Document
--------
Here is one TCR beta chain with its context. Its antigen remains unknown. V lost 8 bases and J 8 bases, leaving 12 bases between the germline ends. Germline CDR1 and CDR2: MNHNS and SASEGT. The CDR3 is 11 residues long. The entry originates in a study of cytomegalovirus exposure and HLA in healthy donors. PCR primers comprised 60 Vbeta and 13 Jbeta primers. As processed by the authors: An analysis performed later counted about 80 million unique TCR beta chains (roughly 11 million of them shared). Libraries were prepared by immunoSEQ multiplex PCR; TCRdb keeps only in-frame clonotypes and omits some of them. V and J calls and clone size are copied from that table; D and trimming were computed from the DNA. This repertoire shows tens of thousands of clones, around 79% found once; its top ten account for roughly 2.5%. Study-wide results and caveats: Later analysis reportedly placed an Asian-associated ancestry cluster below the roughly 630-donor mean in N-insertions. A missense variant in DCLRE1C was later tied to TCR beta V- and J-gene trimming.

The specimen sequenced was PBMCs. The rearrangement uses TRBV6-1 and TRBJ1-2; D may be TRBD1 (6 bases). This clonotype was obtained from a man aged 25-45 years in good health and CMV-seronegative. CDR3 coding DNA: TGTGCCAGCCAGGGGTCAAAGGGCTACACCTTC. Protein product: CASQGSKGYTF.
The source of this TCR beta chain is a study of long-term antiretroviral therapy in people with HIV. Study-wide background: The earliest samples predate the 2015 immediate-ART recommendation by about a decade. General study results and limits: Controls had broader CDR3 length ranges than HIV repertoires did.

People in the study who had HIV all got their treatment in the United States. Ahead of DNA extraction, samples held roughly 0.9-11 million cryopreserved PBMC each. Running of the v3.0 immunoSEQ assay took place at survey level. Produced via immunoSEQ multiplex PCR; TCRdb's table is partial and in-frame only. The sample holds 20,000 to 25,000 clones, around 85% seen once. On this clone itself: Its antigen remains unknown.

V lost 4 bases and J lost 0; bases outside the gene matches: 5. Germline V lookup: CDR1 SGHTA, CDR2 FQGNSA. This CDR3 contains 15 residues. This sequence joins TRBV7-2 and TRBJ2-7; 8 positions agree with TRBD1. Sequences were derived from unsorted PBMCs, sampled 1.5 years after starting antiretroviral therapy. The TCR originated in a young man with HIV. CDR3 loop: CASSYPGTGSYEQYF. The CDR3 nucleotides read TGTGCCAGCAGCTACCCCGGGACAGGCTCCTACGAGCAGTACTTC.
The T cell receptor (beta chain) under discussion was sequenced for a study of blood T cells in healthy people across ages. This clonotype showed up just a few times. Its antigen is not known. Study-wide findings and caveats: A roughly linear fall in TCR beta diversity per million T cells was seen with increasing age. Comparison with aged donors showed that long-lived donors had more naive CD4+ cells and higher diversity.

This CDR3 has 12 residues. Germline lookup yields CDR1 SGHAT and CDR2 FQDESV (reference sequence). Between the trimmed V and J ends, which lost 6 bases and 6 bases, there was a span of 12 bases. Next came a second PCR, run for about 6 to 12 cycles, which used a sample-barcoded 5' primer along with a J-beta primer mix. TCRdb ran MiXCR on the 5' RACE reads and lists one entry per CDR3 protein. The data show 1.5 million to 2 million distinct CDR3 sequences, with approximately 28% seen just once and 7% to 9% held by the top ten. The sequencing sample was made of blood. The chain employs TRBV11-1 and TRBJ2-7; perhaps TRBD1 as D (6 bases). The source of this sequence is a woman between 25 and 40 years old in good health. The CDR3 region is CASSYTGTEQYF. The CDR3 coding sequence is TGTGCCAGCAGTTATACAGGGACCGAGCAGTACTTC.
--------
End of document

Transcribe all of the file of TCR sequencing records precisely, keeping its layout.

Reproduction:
Here is one TCR beta chain with its context. Its antigen remains unknown. V lost 8 bases and J 8 bases, leaving 12 bases between the germline ends. Germline CDR1 and CDR2: MNHNS and SASEGT. The CDR3 is 11 residues long. The entry originates in a study of cytomegalovirus exposure and HLA in healthy donors. PCR primers comprised 60 Vbeta and 13 Jbeta primers. As processed by the authors: An analysis performed later counted about 80 million unique TCR beta chains (roughly 11 million of them shared). Libraries were prepared by immunoSEQ multiplex PCR; TCRdb keeps only in-frame clonotypes and omits some of them. V and J calls and clone size are copied from that table; D and trimming were computed from the DNA. This repertoire shows tens of thousands of clones, around 79% found once; its top ten account for roughly 2.5%. Study-wide results and caveats: Later analysis reportedly placed an Asian-associated ancestry cluster below the roughly 630-donor mean in N-insertions. A missense variant in DCLRE1C was later tied to TCR beta V- and J-gene trimming.

The specimen sequenced was PBMCs. The rearrangement uses TRBV6-1 and TRBJ1-2; D may be TRBD1 (6 bases). This clonotype was obtained from a man aged 25-45 years in good health and CMV-seronegative. CDR3 coding DNA: TGTGCCAGCCAGGGGTCAAAGGGCTACACCTTC. Protein product: CASQGSKGYTF.
The source of this TCR beta chain is a study of long-term antiretroviral therapy in people with HIV. Study-wide background: The earliest samples predate the 2015 immediate-ART recommendation by about a decade. General study results and limits: Controls had broader CDR3 length ranges than HIV repertoires did.

People in the study who had HIV all got their treatment in the United States. Ahead of DNA extraction, samples held roughly 0.9-11 million cryopreserved PBMC each. Running of the v3.0 immunoSEQ assay took place at survey level. Produced via immunoSEQ multiplex PCR; TCRdb's table is partial and in-frame only. The sample holds 20,000 to 25,000 clones, around 85% seen once. On this clone itself: Its antigen remains unknown.

V lost 4 bases and J lost 0; bases outside the gene matches: 5. Germline V lookup: CDR1 SGHTA, CDR2 FQGNSA. This CDR3 contains 15 residues. This sequence joins TRBV7-2 and TRBJ2-7; 8 positions agree with TRBD1. Sequences were derived from unsorted PBMCs, sampled 1.5 years after starting antiretroviral therapy. The TCR originated in a young man with HIV. CDR3 loop: CASSYPGTGSYEQYF. The CDR3 nucleotides read TGTGCCAGCAGCTACCCCGGGACAGGCTCCTACGAGCAGTACTTC.
The T cell receptor (beta chain) under discussion was sequenced for a study of blood T cells in healthy people across ages. This clonotype showed up just a few times. Its antigen is not known. Study-wide findings and caveats: A roughly linear fall in TCR beta diversity per million T cells was seen with increasing age. Comparison with aged donors showed that long-lived donors had more naive CD4+ cells and higher diversity.

This CDR3 has 12 residues. Germline lookup yields CDR1 SGHAT and CDR2 FQDESV (reference sequence). Between the trimmed V and J ends, which lost 6 bases and 6 bases, there was a span of 12 bases. Next came a second PCR, run for about 6 to 12 cycles, which used a sample-barcoded 5' primer along with a J-beta primer mix. TCRdb ran MiXCR on the 5' RACE reads and lists one entry per CDR3 protein. The data show 1.5 million to 2 million distinct CDR3 sequences, with approximately 28% seen just once and 7% to 9% held by the top ten. The sequencing sample was made of blood. The chain employs TRBV11-1 and TRBJ2-7; perhaps TRBD1 as D (6 bases). The source of this sequence is a woman between 25 and 40 years old in good health. The CDR3 region is CASSYTGTEQYF. The CDR3 coding sequence is TGTGCCAGCAGTTATACAGGGACCGAGCAGTACTTC.